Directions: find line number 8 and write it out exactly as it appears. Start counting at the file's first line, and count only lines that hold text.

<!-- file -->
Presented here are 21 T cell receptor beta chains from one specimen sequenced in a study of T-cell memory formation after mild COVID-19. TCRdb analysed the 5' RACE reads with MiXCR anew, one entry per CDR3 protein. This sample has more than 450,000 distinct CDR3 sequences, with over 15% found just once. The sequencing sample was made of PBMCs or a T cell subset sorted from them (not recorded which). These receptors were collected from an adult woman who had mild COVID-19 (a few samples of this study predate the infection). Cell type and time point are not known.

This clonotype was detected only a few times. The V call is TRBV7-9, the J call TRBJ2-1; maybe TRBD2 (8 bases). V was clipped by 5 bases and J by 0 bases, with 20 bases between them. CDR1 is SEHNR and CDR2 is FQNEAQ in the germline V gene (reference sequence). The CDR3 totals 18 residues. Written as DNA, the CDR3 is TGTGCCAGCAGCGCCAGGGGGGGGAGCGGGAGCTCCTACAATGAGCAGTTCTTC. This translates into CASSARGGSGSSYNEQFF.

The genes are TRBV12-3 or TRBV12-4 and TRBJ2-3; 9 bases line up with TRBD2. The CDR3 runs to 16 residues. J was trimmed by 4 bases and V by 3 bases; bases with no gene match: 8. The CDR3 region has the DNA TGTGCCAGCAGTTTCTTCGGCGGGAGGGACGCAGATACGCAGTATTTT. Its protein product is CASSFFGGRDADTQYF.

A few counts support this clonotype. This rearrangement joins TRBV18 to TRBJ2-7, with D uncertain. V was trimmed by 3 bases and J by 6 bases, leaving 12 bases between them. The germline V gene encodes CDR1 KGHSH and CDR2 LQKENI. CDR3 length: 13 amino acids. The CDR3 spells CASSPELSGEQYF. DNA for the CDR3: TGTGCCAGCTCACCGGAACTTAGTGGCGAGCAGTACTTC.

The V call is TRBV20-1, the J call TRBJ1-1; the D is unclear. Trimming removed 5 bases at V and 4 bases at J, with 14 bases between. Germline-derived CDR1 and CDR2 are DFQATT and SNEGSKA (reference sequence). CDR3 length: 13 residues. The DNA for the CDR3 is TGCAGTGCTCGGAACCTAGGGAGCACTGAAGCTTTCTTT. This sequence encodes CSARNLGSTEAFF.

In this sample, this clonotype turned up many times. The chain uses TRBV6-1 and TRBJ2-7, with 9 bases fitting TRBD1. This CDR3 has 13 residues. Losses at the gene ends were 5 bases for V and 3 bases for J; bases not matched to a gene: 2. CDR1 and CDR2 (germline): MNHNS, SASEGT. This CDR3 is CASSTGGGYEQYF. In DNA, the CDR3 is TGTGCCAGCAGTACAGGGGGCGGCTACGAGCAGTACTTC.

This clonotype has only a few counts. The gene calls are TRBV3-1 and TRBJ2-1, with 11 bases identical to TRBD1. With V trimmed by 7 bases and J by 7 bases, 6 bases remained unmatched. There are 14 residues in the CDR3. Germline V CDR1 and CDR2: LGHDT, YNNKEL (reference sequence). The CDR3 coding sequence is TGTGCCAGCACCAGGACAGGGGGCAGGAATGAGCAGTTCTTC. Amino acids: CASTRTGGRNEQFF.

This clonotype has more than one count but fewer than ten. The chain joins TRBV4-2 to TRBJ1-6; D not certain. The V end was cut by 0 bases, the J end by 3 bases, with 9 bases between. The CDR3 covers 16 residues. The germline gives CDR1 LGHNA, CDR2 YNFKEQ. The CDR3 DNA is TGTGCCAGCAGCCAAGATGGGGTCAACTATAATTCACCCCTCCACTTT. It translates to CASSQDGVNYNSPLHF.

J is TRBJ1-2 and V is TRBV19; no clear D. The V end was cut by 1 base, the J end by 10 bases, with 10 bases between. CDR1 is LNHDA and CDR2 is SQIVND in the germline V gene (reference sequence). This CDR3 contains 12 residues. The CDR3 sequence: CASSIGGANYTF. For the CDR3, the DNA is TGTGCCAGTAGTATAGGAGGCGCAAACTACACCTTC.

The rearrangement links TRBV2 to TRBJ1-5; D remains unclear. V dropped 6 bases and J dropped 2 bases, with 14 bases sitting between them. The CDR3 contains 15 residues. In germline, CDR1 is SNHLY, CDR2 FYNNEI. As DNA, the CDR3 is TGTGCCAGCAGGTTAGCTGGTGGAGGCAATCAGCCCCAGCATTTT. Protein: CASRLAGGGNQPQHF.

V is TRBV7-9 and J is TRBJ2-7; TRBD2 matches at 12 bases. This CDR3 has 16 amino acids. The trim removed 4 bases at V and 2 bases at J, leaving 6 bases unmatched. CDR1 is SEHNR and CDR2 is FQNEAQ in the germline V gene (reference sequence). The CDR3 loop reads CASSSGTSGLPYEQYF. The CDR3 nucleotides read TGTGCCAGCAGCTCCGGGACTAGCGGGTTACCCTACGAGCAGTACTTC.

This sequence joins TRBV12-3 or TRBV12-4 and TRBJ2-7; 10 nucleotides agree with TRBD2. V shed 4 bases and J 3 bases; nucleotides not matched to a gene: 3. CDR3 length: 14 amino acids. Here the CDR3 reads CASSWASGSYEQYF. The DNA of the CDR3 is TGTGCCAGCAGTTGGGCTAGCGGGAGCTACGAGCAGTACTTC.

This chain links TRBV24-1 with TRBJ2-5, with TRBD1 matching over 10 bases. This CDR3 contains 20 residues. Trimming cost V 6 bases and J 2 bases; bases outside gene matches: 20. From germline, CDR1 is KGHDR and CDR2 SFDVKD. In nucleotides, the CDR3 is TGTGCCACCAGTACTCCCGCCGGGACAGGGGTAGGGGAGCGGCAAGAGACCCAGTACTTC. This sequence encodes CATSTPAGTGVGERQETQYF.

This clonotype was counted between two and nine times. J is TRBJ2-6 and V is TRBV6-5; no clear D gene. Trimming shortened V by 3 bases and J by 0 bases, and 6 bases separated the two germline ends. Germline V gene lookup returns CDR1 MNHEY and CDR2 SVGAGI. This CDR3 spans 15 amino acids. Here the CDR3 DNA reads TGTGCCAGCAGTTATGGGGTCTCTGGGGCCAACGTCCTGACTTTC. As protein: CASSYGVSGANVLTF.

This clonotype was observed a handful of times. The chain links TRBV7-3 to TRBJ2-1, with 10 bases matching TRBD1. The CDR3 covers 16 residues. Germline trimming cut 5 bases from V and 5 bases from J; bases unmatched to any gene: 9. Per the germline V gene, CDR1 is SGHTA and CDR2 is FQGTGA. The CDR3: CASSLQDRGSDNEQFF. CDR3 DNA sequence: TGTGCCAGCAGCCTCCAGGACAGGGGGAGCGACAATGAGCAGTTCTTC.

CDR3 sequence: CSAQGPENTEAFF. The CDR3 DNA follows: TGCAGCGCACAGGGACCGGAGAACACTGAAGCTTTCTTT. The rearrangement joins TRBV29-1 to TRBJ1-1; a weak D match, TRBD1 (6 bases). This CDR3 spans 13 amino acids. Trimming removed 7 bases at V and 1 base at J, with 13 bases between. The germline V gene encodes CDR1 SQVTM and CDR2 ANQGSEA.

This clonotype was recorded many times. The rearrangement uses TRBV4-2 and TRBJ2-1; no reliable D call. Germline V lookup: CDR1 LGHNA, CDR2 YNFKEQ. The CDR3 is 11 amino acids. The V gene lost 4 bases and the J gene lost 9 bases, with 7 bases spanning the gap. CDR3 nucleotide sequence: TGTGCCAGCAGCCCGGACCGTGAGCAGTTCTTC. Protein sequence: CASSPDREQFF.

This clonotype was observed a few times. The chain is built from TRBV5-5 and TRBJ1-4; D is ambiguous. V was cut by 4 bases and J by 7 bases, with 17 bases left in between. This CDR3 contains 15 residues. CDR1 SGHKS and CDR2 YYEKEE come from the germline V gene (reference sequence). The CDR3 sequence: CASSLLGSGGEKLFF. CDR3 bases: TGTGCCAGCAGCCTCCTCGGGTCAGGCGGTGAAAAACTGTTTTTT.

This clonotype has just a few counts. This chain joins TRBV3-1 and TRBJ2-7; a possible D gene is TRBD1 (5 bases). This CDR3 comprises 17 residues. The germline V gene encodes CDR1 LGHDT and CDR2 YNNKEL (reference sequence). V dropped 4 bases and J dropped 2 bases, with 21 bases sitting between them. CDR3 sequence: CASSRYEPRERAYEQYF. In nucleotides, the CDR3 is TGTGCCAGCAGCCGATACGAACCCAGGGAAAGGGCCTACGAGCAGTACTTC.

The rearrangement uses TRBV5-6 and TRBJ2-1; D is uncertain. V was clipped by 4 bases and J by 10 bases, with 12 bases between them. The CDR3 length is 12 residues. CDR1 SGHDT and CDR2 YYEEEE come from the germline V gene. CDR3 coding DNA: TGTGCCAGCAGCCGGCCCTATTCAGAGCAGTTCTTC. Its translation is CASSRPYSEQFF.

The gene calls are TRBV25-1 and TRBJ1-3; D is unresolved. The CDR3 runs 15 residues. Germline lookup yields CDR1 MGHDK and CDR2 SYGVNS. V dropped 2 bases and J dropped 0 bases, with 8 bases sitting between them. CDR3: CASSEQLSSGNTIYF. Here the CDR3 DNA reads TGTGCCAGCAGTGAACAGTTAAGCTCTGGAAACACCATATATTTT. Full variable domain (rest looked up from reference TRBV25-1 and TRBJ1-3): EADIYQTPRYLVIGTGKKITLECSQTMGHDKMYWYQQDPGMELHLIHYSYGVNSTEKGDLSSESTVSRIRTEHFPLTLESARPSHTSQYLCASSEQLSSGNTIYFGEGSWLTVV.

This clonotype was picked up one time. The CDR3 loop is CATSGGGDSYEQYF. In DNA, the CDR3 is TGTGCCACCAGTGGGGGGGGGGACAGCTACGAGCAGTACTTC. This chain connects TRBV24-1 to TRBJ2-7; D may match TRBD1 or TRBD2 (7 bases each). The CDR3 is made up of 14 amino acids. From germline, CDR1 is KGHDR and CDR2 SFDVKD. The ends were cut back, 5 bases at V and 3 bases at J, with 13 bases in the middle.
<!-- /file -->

This clonotype has more than one count but fewer than ten. The chain joins TRBV4-2 to TRBJ1-6; D not certain. The V end was cut by 0 bases, the J end by 3 bases, with 9 bases between. The CDR3 covers 16 residues. The germline gives CDR1 LGHNA, CDR2 YNFKEQ. The CDR3 DNA is TGTGCCAGCAGCCAAGATGGGGTCAACTATAATTCACCCCTCCACTTT. It translates to CASSQDGVNYNSPLHF.